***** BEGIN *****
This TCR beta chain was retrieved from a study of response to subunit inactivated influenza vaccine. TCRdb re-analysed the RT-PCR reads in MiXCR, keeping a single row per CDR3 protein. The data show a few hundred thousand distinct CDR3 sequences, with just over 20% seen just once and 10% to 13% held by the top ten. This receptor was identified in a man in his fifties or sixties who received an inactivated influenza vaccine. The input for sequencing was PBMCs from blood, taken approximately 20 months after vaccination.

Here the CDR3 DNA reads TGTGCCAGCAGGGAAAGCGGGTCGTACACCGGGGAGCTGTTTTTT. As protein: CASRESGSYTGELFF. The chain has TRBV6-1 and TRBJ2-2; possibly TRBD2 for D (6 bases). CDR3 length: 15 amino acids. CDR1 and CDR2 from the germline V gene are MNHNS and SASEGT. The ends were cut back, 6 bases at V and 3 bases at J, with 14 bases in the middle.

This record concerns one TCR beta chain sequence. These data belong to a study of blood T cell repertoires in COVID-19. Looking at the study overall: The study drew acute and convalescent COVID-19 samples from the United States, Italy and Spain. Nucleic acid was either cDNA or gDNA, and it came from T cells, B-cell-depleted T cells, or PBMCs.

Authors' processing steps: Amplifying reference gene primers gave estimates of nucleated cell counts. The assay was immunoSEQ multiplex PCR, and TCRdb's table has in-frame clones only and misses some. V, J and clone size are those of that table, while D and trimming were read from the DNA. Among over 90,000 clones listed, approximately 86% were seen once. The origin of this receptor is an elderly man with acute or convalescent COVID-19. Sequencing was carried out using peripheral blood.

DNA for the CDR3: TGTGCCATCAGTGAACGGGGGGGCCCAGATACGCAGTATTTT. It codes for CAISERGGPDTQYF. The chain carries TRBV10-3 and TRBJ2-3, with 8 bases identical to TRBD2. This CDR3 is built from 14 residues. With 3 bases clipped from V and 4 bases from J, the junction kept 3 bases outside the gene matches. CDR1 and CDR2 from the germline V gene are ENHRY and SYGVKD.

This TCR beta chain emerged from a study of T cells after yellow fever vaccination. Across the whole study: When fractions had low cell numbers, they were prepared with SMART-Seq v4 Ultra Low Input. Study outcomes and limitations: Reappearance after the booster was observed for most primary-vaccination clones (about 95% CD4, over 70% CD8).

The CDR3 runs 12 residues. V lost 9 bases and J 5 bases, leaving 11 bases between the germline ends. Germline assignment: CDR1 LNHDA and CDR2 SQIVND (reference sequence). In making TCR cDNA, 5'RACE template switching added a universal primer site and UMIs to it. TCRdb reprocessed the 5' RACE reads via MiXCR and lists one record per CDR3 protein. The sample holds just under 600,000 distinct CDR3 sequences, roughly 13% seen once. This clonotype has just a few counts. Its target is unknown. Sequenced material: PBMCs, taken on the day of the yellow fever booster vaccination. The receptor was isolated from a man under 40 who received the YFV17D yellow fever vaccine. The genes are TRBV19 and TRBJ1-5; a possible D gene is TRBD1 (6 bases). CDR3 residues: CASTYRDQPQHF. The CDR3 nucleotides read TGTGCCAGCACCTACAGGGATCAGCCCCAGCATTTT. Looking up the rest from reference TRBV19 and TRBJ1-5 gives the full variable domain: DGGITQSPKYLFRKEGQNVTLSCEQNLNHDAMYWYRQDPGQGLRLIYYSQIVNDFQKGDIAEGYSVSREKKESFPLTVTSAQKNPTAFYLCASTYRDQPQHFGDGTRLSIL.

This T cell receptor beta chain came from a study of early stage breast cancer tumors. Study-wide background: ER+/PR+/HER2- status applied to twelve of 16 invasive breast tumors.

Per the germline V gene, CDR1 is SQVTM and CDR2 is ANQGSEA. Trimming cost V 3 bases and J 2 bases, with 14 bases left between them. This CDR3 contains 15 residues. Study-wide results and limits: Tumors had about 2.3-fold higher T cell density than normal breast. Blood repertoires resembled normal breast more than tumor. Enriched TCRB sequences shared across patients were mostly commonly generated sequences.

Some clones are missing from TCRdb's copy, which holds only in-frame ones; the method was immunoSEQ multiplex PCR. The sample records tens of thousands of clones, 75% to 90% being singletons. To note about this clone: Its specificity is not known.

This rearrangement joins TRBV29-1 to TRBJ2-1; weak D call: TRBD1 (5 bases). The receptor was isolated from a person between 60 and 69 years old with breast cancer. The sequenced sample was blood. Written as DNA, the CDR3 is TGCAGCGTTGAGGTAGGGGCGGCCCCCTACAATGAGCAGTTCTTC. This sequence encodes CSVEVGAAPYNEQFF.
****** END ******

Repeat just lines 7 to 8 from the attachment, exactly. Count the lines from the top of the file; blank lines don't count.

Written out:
The CDR3 runs 12 residues. V lost 9 bases and J 5 bases, leaving 11 bases between the germline ends. Germline assignment: CDR1 LNHDA and CDR2 SQIVND (reference sequence). In making TCR cDNA, 5'RACE template switching added a universal primer site and UMIs to it. TCRdb reprocessed the 5' RACE reads via MiXCR and lists one record per CDR3 protein. The sample holds just under 600,000 distinct CDR3 sequences, roughly 13% seen once. This clonotype has just a few counts. Its target is unknown. Sequenced material: PBMCs, taken on the day of the yellow fever booster vaccination. The receptor was isolated from a man under 40 who received the YFV17D yellow fever vaccine. The genes are TRBV19 and TRBJ1-5; a possible D gene is TRBD1 (6 bases). CDR3 residues: CASTYRDQPQHF. The CDR3 nucleotides read TGTGCCAGCACCTACAGGGATCAGCCCCAGCATTTT. Looking up the rest from reference TRBV19 and TRBJ1-5 gives the full variable domain: DGGITQSPKYLFRKEGQNVTLSCEQNLNHDAMYWYRQDPGQGLRLIYYSQIVNDFQKGDIAEGYSVSREKKESFPLTVTSAQKNPTAFYLCASTYRDQPQHFGDGTRLSIL.

This T cell receptor beta chain came from a study of early stage breast cancer tumors. Study-wide background: ER+/PR+/HER2- status applied to twelve of 16 invasive breast tumors.